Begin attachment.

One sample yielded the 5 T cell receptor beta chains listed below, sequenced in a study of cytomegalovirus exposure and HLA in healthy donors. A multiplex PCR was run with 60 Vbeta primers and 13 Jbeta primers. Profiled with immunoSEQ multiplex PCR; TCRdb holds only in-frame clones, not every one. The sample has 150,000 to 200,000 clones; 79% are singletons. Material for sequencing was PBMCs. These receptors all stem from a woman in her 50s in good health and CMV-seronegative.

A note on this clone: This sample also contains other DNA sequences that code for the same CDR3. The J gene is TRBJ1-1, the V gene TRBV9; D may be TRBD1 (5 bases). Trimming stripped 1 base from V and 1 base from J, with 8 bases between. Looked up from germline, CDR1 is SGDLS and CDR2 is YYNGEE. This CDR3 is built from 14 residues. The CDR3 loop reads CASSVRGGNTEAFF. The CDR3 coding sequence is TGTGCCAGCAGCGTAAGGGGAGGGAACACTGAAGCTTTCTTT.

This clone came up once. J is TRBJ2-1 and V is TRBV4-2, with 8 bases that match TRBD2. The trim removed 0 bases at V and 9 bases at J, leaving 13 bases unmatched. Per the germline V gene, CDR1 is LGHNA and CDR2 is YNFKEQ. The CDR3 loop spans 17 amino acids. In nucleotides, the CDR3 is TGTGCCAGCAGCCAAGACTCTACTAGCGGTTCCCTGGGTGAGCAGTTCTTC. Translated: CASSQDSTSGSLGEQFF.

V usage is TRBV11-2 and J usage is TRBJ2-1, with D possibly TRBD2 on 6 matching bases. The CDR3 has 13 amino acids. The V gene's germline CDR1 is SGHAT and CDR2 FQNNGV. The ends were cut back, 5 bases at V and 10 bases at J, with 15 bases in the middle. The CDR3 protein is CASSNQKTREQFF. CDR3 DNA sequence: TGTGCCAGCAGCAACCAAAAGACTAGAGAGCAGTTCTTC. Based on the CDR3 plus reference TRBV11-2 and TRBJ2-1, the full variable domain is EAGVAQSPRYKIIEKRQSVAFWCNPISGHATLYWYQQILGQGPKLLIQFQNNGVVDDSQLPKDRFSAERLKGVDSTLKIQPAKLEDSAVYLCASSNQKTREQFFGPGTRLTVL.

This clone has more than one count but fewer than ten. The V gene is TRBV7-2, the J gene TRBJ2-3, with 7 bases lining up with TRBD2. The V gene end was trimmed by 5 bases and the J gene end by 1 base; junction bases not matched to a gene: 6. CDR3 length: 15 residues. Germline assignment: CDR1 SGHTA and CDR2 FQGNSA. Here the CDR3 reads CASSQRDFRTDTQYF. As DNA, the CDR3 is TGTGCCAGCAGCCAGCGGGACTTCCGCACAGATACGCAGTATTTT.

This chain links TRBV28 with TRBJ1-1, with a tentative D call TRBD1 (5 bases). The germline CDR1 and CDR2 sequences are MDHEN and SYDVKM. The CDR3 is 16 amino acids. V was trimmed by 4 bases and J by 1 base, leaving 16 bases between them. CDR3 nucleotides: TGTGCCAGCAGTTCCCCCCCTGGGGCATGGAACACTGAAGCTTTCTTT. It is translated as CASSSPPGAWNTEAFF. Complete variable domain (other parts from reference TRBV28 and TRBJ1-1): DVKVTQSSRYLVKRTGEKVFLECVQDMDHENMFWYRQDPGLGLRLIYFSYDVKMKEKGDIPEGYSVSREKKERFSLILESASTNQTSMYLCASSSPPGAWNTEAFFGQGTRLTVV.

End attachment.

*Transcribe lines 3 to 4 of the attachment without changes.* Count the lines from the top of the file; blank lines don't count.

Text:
This clone came up once. J is TRBJ2-1 and V is TRBV4-2, with 8 bases that match TRBD2. The trim removed 0 bases at V and 9 bases at J, leaving 13 bases unmatched. Per the germline V gene, CDR1 is LGHNA and CDR2 is YNFKEQ. The CDR3 loop spans 17 amino acids. In nucleotides, the CDR3 is TGTGCCAGCAGCCAAGACTCTACTAGCGGTTCCCTGGGTGAGCAGTTCTTC. Translated: CASSQDSTSGSLGEQFF.

V usage is TRBV11-2 and J usage is TRBJ2-1, with D possibly TRBD2 on 6 matching bases. The CDR3 has 13 amino acids. The V gene's germline CDR1 is SGHAT and CDR2 FQNNGV. The ends were cut back, 5 bases at V and 10 bases at J, with 15 bases in the middle. The CDR3 protein is CASSNQKTREQFF. CDR3 DNA sequence: TGTGCCAGCAGCAACCAAAAGACTAGAGAGCAGTTCTTC. Based on the CDR3 plus reference TRBV11-2 and TRBJ2-1, the full variable domain is EAGVAQSPRYKIIEKRQSVAFWCNPISGHATLYWYQQILGQGPKLLIQFQNNGVVDDSQLPKDRFSAERLKGVDSTLKIQPAKLEDSAVYLCASSNQKTREQFFGPGTRLTVL.